6) Home to an array of wildlife including bear and moose, this reserve is in its own right and operates many tours, including Grizzly bear tours and evening wildlife safaris. View these wonderful creatures, and a highlight is the orphaned Grizzly named “Boo” who lives in the Grizzly bear refuge.


7) This park is a four-season must-see British Columbia family destination and an adventure escape full of gondola rides, wildlife, helicopter tours, hiking trails, and paragliding. Kids and adults alike can easily spend a full day exploring the park and take the chairlift for breathtaking views of Vancouver city and beyond.


8) Explore an evolving food scene while discovering Ottawa’s pretty streets. One such food tour is “C’est Bon Cooking”, which takes you through the Byward Market and other food hotspots.

3. Complete the sentences using the appropriate phrasal verbs. Explain their meanings.

set off / get away /see off / look around / get on / get in / touch down / pack into / stay on / laze around / soak up / take in / wander round / indulge in / treat to / round off

1) What time does the train _____?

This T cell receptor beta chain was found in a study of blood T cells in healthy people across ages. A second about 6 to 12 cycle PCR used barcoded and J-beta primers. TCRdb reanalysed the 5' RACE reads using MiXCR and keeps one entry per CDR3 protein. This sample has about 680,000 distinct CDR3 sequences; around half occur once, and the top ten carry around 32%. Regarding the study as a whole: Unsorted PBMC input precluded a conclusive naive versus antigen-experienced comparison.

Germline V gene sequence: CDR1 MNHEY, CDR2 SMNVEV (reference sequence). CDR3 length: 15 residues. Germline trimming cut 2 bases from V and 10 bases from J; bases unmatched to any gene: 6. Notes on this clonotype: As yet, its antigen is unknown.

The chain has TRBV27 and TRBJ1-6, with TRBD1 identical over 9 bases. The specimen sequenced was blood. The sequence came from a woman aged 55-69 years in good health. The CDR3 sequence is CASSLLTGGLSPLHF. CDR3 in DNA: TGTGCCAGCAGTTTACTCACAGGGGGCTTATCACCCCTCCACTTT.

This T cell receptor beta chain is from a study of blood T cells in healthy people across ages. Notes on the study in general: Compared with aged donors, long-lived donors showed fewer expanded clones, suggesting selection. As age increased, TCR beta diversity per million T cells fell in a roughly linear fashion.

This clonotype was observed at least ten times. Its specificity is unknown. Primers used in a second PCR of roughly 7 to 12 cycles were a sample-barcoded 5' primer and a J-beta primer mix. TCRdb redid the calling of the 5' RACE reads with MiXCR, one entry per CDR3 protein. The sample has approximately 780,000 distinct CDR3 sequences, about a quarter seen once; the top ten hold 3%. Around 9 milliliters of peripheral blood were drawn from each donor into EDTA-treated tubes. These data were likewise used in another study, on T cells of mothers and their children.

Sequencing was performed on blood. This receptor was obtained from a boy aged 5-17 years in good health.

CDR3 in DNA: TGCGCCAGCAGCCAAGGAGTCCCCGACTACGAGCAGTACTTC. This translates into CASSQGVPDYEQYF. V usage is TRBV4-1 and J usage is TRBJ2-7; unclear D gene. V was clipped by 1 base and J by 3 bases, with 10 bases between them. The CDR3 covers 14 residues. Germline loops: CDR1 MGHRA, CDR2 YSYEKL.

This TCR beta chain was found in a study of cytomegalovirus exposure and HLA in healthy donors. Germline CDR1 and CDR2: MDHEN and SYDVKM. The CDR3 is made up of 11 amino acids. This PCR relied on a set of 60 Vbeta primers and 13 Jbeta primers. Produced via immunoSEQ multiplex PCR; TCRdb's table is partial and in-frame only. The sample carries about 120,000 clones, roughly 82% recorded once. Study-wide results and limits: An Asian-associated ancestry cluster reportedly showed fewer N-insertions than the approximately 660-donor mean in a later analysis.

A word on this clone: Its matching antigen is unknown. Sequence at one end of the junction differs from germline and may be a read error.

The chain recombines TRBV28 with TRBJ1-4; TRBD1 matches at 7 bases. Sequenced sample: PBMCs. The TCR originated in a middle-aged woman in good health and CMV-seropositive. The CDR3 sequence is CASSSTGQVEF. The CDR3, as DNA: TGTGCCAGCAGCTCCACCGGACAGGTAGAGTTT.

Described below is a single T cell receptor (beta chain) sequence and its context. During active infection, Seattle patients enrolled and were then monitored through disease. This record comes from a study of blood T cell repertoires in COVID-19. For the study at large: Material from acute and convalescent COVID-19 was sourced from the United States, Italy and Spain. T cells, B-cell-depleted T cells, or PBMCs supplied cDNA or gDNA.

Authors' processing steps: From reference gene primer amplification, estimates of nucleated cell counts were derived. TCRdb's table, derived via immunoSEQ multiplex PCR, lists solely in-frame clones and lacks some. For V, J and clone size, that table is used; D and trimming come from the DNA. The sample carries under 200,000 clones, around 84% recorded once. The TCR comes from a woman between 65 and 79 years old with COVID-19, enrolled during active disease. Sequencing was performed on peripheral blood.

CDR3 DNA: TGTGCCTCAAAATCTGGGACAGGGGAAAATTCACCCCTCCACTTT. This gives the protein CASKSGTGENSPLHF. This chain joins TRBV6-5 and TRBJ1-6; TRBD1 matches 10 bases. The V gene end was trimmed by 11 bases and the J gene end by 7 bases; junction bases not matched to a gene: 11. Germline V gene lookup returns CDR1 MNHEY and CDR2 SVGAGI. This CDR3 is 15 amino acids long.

2) Once I _____ a train, who knows how long I’ll be on it?

3) “Our plane _____ at half past seven in the morning.”

4) “We _____ really early this morning, that’s why I’m so tired.”

5) “I’m really stressed at work and what I really need is to _____.

6) We’ll _____ you _____ at the airport.

7) “After we checked in to our hotel we wanted to _____ the local area to see what it was like.”

8) Holidays are a time when we are kind to ourselves – for example we probably eat out more than we do at home, and we might _____ rich foods that we normally avoid. We might _____ ourselves _____ a particularly enjoyable experience in order to _____ the holiday, though if we enjoy ourselves too much, we may be tempted to _____ and get stuck for three or four days!

9) Some people enjoy staying active and like to _____ a lot _____ their holidays, while others prefer to _____, just _____ the atmosphere or _____ the view. You might choose to spend your days _____ a lovely old town, or enjoying the sun on the beach.

4. Read the guideline for travelling around Canada and discuss it with your partner. Would you like to visit Canada? Support your answer and plan your own trip.

Fantastically beautiful Canada is filled with incredibly welcoming people, gleaming superior cities, and a diverse landscape: from the icy tundra of the Yukon to the rocky beaches of the east coast, from the mountains of Calgary to the rainforests of Vancouver. With over 10 provinces, this North American country is a comfortable and exciting destination for travellers of all ages.